When they had finished breakfast, Jesus said to Simon Peter, ‘Simon son of John, do you love me more than these?’ He said to him, ‘Yes, Lord; you know that I love you.’ Jesus said to him, ‘Feed my lambs.’ A second time he said to him, ‘Simon son of John, do you love me?’ He said to him, ‘Yes, Lord; you know that I love you.’ Jesus said to him, ‘Tend my sheep.’ He said to him the third time, ‘Simon son of John, do you love me?’ Peter felt hurt because he said to him the third time, ‘Do you love me?’ And he said to him, ‘Lord, you know everything; you know that I love you.’ Jesus said to him, ‘Feed my sheep. Very truly, I tell you, when you were younger, you used to fasten your own belt and to go wherever you wished. But when you grow old, you will stretch out your hands, and someone else will fasten a belt around you and take you where you do not wish to go.’ (He said this to indicate the kind of death by which he would glorify God.) After this he said to him, ‘Follow me.’
— John 21:15-19, NRSV
I defended my doctoral dissertation on the feast of Saints Peter and Paul. I remember this fact only because I said a Eucharist for that feast day the morning of my defense. Since my dissertation was about how liturgy and the sacraments should re-order our thinking about time, I wanted to practice what I wrote — by liturgically offering my work to God before I offered it to my committee. I’m reminded of that event this week partly because my installation as Canon Theologian of the Diocese is coming up on Sunday, and my graduation from Duke is happening the week after that. It’s a time for joy and celebration, as well as for gratitude to each one of you for your support of my ministry at Trinity Church and beyond. But I’m also reminded of it because the Gospel for that feast day is the same one that appears in our lectionary this Sunday.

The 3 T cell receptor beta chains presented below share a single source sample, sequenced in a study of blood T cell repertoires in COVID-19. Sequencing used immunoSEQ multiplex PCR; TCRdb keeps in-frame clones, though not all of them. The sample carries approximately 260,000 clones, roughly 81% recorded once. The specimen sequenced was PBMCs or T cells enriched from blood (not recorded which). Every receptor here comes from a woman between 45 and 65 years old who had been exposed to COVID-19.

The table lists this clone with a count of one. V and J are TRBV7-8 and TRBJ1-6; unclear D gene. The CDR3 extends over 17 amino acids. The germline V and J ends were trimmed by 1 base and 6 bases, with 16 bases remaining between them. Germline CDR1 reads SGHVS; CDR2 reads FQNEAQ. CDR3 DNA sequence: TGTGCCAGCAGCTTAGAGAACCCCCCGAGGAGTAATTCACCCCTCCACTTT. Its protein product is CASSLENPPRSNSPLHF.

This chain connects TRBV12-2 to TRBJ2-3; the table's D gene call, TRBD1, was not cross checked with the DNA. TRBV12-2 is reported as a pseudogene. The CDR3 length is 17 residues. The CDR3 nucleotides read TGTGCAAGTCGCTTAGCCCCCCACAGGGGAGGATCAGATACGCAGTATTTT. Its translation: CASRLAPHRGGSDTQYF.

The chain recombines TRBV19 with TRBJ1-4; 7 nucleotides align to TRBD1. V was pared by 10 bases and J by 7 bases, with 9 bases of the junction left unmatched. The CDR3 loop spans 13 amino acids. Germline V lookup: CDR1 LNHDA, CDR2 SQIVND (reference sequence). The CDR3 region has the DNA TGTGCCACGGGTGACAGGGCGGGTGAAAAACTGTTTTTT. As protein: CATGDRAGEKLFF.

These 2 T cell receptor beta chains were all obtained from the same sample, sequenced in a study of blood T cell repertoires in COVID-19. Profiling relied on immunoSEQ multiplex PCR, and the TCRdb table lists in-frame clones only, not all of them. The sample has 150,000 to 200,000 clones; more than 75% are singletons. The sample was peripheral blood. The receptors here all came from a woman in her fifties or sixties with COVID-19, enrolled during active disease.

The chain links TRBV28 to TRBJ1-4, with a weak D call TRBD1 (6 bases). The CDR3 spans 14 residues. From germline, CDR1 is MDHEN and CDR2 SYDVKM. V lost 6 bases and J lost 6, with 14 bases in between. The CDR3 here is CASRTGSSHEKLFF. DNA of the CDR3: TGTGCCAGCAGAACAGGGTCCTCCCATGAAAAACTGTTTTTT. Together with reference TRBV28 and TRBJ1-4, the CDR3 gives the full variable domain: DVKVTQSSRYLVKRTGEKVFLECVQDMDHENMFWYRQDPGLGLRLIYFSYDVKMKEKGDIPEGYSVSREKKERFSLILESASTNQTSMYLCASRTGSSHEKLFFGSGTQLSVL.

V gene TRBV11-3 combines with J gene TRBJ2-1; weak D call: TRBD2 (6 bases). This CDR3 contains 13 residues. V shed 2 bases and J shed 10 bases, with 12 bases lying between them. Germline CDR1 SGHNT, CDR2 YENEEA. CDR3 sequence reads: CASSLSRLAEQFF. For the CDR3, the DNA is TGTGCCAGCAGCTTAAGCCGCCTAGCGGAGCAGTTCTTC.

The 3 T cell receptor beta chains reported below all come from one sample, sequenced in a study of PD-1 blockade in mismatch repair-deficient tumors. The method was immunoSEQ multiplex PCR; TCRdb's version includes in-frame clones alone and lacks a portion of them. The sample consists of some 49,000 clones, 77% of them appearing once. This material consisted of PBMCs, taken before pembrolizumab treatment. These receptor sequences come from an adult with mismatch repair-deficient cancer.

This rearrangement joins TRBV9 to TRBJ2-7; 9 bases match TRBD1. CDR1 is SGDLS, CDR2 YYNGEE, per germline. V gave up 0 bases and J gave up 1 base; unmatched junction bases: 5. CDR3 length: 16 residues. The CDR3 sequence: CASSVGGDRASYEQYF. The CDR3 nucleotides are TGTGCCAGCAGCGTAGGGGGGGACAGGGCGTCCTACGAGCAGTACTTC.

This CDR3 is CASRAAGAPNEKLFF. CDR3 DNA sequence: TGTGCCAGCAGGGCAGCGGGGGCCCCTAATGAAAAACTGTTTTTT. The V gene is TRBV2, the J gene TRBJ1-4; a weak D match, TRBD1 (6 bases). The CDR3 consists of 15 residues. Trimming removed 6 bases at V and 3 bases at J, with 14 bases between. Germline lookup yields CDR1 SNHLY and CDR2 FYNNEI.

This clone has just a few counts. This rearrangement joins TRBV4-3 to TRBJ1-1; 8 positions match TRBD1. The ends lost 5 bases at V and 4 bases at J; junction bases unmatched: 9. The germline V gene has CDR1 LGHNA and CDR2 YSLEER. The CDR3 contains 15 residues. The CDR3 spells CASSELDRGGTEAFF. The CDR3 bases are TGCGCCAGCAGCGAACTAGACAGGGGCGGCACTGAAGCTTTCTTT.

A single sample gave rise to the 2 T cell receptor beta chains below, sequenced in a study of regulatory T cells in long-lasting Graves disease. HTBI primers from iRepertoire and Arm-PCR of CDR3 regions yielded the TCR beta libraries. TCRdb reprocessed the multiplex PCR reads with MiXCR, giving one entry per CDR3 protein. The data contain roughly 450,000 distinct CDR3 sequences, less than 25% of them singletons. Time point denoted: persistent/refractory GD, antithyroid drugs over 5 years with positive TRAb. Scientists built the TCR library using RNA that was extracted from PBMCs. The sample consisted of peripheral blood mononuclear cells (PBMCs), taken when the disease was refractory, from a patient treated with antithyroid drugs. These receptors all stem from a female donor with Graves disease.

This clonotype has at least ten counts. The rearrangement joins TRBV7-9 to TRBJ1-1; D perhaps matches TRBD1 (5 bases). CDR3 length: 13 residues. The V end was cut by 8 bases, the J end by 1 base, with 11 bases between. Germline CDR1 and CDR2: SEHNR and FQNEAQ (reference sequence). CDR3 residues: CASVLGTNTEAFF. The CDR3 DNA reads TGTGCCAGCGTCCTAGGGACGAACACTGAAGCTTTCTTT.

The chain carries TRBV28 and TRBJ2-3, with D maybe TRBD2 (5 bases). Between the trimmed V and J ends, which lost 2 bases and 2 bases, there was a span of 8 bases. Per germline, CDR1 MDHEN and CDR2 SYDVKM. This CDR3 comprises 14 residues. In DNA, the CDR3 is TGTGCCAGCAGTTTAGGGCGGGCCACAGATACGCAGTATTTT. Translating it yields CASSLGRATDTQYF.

In Sunday’s Gospel, we hear Jesus telling Peter that one day, someone will fasten a belt around him and take him where he doesn’t want to go. Even though that’s a phrase that comes to mind every time I put on my cincture before the Eucharist, and I think it does capture something of what priesthood is about, that’s about Peter. It’s not about me. Finishing a dissertation is not analogous to martyrdom. I am one of those rare people who actually had a great time in graduate school — so much so that I did it twice! And even though priesthood, and theological scholarship too, can be a walk to the cross, perhaps it is not for any of us to desire suffering for the sake of the Gospel. It comes to us quite independent of our desires or our efforts, and perhaps rightly so.
Instead, what I want to note is the shape of Jesus’ call to Peter. Feed my lambs. Tend my sheep. Feed my sheep. Follow me. Three times, the risen Jesus asks Peter, “Do you love me?” And three times, Peter says yes. Three times. The one who denied his Lord three times gets a second chance to make it right. In the form and the pattern of Peter’s betrayal, in the wake of his greatest shame, the risen Christ shows us that in him, everything really can be redeemed. Peter is called to follow once again, and to be that rock upon whom the church will be built, because the God we serve is a God of second chances, new life, and new birth.
I wouldn’t be writing to you today if it wasn’t true. Alleluia, Christ is risen!
Yours faithfully in Christ,
The Rev. Canon Dr. Kara Slade